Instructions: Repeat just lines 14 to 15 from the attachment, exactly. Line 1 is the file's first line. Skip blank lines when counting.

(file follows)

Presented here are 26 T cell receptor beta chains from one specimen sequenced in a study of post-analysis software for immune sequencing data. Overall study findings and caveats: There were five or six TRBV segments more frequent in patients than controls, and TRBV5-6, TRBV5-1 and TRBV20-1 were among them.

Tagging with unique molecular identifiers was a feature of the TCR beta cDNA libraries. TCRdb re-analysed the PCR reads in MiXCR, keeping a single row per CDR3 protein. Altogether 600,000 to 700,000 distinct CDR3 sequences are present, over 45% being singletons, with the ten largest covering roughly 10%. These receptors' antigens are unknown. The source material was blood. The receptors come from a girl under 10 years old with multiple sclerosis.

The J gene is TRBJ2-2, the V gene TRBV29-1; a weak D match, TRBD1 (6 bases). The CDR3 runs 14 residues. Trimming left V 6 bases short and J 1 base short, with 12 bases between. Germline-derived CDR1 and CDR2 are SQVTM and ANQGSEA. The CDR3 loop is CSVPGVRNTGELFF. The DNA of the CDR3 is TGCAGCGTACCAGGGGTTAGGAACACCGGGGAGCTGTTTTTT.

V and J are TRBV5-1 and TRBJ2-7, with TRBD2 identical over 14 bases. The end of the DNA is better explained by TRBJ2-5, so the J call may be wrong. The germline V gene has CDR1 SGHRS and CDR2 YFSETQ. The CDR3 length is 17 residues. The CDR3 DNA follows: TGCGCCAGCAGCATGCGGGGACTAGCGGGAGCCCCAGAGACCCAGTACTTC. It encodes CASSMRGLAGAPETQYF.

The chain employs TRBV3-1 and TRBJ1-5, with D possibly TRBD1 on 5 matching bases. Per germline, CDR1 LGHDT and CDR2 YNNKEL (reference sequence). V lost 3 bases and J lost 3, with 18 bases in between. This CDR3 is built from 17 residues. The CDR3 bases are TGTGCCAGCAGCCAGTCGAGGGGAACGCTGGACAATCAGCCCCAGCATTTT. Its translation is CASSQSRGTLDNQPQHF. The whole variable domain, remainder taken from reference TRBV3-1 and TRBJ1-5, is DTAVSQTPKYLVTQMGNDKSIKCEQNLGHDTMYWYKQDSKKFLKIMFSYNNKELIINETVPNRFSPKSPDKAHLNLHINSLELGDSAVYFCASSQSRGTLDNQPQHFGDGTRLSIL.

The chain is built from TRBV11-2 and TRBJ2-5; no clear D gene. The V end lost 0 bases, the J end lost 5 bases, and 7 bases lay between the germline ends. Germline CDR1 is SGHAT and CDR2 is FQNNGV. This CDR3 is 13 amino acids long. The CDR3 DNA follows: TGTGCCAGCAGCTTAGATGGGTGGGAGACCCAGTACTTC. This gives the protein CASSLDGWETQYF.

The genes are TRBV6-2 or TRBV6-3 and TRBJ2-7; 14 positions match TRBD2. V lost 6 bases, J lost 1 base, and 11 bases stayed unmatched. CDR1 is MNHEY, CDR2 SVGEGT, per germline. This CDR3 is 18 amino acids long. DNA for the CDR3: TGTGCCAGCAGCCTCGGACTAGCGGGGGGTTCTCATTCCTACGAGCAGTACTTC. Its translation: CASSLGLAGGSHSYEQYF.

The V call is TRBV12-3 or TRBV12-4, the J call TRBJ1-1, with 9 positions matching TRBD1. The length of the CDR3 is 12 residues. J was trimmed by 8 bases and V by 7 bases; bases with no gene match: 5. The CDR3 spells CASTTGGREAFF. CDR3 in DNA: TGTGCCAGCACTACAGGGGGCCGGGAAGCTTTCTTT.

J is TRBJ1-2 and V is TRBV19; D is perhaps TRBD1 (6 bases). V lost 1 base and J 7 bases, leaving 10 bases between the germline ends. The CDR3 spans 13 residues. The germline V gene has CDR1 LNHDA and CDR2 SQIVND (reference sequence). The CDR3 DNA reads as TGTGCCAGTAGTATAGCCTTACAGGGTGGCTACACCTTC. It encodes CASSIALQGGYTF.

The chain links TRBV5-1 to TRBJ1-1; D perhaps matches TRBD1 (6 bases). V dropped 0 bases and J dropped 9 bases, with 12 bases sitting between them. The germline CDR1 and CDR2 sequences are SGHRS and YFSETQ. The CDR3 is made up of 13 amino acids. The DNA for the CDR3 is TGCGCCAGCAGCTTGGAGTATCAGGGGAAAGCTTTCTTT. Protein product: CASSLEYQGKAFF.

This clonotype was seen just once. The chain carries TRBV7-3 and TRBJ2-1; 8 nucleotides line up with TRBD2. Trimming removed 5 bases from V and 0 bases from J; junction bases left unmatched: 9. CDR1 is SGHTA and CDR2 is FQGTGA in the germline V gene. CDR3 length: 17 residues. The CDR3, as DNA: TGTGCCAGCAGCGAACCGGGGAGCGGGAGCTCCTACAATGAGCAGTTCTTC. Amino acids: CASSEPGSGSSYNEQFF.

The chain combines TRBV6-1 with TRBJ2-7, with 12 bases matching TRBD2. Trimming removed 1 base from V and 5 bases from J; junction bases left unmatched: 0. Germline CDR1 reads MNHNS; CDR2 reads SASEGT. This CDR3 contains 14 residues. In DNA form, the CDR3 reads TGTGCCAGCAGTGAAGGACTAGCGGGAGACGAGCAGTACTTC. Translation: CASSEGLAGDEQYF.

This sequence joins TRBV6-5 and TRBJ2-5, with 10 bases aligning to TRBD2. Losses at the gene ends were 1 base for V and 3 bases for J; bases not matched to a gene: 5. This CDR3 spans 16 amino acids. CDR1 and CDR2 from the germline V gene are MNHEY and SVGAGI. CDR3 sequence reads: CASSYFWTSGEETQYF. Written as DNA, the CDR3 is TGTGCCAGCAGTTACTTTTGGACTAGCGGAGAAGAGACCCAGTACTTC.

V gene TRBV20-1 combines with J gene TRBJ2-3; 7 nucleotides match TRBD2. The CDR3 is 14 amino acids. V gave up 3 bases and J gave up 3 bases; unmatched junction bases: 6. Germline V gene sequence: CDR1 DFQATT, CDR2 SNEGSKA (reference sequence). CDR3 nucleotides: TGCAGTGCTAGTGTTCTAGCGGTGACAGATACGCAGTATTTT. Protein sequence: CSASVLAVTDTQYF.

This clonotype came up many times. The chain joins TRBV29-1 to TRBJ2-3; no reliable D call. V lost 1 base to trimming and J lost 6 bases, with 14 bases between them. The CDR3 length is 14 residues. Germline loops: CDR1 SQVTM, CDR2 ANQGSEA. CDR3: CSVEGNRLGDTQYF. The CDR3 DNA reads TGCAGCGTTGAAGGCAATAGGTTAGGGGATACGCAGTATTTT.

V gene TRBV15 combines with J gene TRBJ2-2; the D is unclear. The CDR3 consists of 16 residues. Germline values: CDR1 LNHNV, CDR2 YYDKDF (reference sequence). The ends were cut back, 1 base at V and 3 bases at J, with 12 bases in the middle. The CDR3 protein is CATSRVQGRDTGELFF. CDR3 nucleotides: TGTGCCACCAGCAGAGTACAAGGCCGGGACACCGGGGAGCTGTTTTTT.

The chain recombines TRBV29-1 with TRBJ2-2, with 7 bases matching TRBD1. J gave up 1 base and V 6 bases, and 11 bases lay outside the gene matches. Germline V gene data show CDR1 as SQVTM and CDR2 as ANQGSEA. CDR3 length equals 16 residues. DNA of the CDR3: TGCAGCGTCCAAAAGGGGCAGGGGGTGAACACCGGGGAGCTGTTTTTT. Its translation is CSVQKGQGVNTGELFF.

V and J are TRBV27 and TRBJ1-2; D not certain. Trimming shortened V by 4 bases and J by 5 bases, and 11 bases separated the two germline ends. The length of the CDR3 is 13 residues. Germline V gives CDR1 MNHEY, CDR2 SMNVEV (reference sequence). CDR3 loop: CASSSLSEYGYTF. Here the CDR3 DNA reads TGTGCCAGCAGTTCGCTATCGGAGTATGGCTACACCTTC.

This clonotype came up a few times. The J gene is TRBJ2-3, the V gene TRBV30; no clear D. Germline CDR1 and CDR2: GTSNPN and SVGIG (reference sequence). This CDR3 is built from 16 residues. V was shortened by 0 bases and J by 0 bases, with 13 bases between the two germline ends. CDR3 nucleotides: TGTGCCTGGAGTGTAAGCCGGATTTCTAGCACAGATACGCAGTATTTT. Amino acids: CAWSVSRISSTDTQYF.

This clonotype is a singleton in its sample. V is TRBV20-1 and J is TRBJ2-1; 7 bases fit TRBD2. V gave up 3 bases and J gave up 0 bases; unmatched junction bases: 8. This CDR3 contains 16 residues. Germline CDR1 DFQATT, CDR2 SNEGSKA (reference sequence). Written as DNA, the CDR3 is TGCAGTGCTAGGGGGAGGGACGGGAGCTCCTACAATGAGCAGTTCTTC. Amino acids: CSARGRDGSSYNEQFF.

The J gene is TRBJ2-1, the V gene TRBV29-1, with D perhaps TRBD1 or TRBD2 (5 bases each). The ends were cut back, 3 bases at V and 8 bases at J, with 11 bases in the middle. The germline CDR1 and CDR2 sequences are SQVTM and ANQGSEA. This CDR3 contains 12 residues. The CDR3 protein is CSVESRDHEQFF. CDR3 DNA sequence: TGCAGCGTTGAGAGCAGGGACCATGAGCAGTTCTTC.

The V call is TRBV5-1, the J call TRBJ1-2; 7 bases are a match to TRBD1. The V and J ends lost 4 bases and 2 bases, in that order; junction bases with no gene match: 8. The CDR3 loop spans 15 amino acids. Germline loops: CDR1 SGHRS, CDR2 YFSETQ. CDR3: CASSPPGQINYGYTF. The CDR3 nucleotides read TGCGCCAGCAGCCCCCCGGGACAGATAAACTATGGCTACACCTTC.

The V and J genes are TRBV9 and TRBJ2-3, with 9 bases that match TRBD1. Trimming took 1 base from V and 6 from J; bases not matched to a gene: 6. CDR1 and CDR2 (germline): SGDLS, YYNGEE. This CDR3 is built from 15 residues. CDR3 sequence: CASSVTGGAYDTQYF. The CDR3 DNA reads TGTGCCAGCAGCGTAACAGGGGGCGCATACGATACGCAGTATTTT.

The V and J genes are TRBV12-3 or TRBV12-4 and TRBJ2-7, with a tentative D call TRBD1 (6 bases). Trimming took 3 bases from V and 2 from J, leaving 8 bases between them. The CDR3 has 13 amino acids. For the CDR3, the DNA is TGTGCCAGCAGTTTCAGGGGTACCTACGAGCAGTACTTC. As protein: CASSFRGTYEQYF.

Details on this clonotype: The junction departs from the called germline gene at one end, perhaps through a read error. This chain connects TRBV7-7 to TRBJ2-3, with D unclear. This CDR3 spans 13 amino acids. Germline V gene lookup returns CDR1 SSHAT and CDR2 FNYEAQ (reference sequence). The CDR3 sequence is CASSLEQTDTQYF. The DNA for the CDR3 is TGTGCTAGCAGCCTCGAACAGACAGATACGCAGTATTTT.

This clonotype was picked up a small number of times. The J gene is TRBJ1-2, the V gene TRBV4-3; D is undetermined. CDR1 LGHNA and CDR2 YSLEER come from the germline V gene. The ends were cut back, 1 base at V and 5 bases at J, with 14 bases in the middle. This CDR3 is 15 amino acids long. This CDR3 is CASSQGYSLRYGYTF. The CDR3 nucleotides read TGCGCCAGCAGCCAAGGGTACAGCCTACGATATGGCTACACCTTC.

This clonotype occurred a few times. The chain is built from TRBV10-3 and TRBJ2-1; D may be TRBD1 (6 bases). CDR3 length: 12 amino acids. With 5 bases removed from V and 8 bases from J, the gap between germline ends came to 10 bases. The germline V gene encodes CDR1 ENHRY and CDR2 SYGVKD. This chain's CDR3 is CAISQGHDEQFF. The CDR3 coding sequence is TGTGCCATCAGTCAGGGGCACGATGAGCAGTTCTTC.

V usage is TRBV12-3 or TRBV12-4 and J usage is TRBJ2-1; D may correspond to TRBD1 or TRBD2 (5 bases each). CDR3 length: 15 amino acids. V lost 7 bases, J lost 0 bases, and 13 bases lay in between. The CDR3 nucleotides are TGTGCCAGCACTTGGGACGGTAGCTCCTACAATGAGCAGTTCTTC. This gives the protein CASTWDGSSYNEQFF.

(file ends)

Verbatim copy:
V gene TRBV20-1 combines with J gene TRBJ2-3; 7 nucleotides match TRBD2. The CDR3 is 14 amino acids. V gave up 3 bases and J gave up 3 bases; unmatched junction bases: 6. Germline V gene sequence: CDR1 DFQATT, CDR2 SNEGSKA (reference sequence). CDR3 nucleotides: TGCAGTGCTAGTGTTCTAGCGGTGACAGATACGCAGTATTTT. Protein sequence: CSASVLAVTDTQYF.

This clonotype came up many times. The chain joins TRBV29-1 to TRBJ2-3; no reliable D call. V lost 1 base to trimming and J lost 6 bases, with 14 bases between them. The CDR3 length is 14 residues. Germline loops: CDR1 SQVTM, CDR2 ANQGSEA. CDR3: CSVEGNRLGDTQYF. The CDR3 DNA reads TGCAGCGTTGAAGGCAATAGGTTAGGGGATACGCAGTATTTT.